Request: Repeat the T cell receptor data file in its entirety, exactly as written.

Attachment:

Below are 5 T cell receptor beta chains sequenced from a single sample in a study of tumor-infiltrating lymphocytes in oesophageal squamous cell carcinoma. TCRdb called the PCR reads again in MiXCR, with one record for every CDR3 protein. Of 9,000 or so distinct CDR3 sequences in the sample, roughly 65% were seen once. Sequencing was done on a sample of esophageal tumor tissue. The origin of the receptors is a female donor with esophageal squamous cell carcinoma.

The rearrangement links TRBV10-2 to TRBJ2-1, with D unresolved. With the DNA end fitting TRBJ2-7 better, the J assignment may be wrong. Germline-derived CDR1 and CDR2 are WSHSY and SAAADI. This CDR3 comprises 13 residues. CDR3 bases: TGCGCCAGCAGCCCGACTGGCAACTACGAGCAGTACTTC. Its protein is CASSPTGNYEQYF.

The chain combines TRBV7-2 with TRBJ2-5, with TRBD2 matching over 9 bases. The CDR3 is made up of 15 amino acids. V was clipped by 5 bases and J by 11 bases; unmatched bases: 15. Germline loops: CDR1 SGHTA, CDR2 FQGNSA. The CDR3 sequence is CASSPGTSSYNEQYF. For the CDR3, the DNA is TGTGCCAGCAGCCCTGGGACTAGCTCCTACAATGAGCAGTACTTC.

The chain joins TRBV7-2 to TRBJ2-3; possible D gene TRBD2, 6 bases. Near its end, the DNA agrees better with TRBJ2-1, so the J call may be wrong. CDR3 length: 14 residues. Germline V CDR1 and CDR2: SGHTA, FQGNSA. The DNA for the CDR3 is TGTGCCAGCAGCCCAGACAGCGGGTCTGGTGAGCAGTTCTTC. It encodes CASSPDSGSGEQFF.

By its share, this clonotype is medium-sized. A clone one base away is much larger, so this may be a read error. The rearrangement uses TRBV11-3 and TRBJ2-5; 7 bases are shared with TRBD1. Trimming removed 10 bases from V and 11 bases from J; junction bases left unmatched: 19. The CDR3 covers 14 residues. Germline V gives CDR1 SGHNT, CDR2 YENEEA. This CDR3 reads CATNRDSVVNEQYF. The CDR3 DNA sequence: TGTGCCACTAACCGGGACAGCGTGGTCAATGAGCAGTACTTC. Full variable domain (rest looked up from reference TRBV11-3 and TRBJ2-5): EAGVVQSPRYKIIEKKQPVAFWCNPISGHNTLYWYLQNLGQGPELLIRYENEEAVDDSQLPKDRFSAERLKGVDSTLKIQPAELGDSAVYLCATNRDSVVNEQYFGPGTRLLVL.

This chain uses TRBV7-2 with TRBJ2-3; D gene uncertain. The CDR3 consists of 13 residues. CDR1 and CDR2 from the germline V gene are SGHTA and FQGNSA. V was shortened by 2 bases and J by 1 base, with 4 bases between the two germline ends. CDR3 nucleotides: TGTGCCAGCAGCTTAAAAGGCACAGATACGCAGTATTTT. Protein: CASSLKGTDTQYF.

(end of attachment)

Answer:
Below are 5 T cell receptor beta chains sequenced from a single sample in a study of tumor-infiltrating lymphocytes in oesophageal squamous cell carcinoma. TCRdb called the PCR reads again in MiXCR, with one record for every CDR3 protein. Of 9,000 or so distinct CDR3 sequences in the sample, roughly 65% were seen once. Sequencing was done on a sample of esophageal tumor tissue. The origin of the receptors is a female donor with esophageal squamous cell carcinoma.

The rearrangement links TRBV10-2 to TRBJ2-1, with D unresolved. With the DNA end fitting TRBJ2-7 better, the J assignment may be wrong. Germline-derived CDR1 and CDR2 are WSHSY and SAAADI. This CDR3 comprises 13 residues. CDR3 bases: TGCGCCAGCAGCCCGACTGGCAACTACGAGCAGTACTTC. Its protein is CASSPTGNYEQYF.

The chain combines TRBV7-2 with TRBJ2-5, with TRBD2 matching over 9 bases. The CDR3 is made up of 15 amino acids. V was clipped by 5 bases and J by 11 bases; unmatched bases: 15. Germline loops: CDR1 SGHTA, CDR2 FQGNSA. The CDR3 sequence is CASSPGTSSYNEQYF. For the CDR3, the DNA is TGTGCCAGCAGCCCTGGGACTAGCTCCTACAATGAGCAGTACTTC.

The chain joins TRBV7-2 to TRBJ2-3; possible D gene TRBD2, 6 bases. Near its end, the DNA agrees better with TRBJ2-1, so the J call may be wrong. CDR3 length: 14 residues. Germline V CDR1 and CDR2: SGHTA, FQGNSA. The DNA for the CDR3 is TGTGCCAGCAGCCCAGACAGCGGGTCTGGTGAGCAGTTCTTC. It encodes CASSPDSGSGEQFF.

By its share, this clonotype is medium-sized. A clone one base away is much larger, so this may be a read error. The rearrangement uses TRBV11-3 and TRBJ2-5; 7 bases are shared with TRBD1. Trimming removed 10 bases from V and 11 bases from J; junction bases left unmatched: 19. The CDR3 covers 14 residues. Germline V gives CDR1 SGHNT, CDR2 YENEEA. This CDR3 reads CATNRDSVVNEQYF. The CDR3 DNA sequence: TGTGCCACTAACCGGGACAGCGTGGTCAATGAGCAGTACTTC. Full variable domain (rest looked up from reference TRBV11-3 and TRBJ2-5): EAGVVQSPRYKIIEKKQPVAFWCNPISGHNTLYWYLQNLGQGPELLIRYENEEAVDDSQLPKDRFSAERLKGVDSTLKIQPAELGDSAVYLCATNRDSVVNEQYFGPGTRLLVL.

This chain uses TRBV7-2 with TRBJ2-3; D gene uncertain. The CDR3 consists of 13 residues. CDR1 and CDR2 from the germline V gene are SGHTA and FQGNSA. V was shortened by 2 bases and J by 1 base, with 4 bases between the two germline ends. CDR3 nucleotides: TGTGCCAGCAGCTTAAAAGGCACAGATACGCAGTATTTT. Protein: CASSLKGTDTQYF.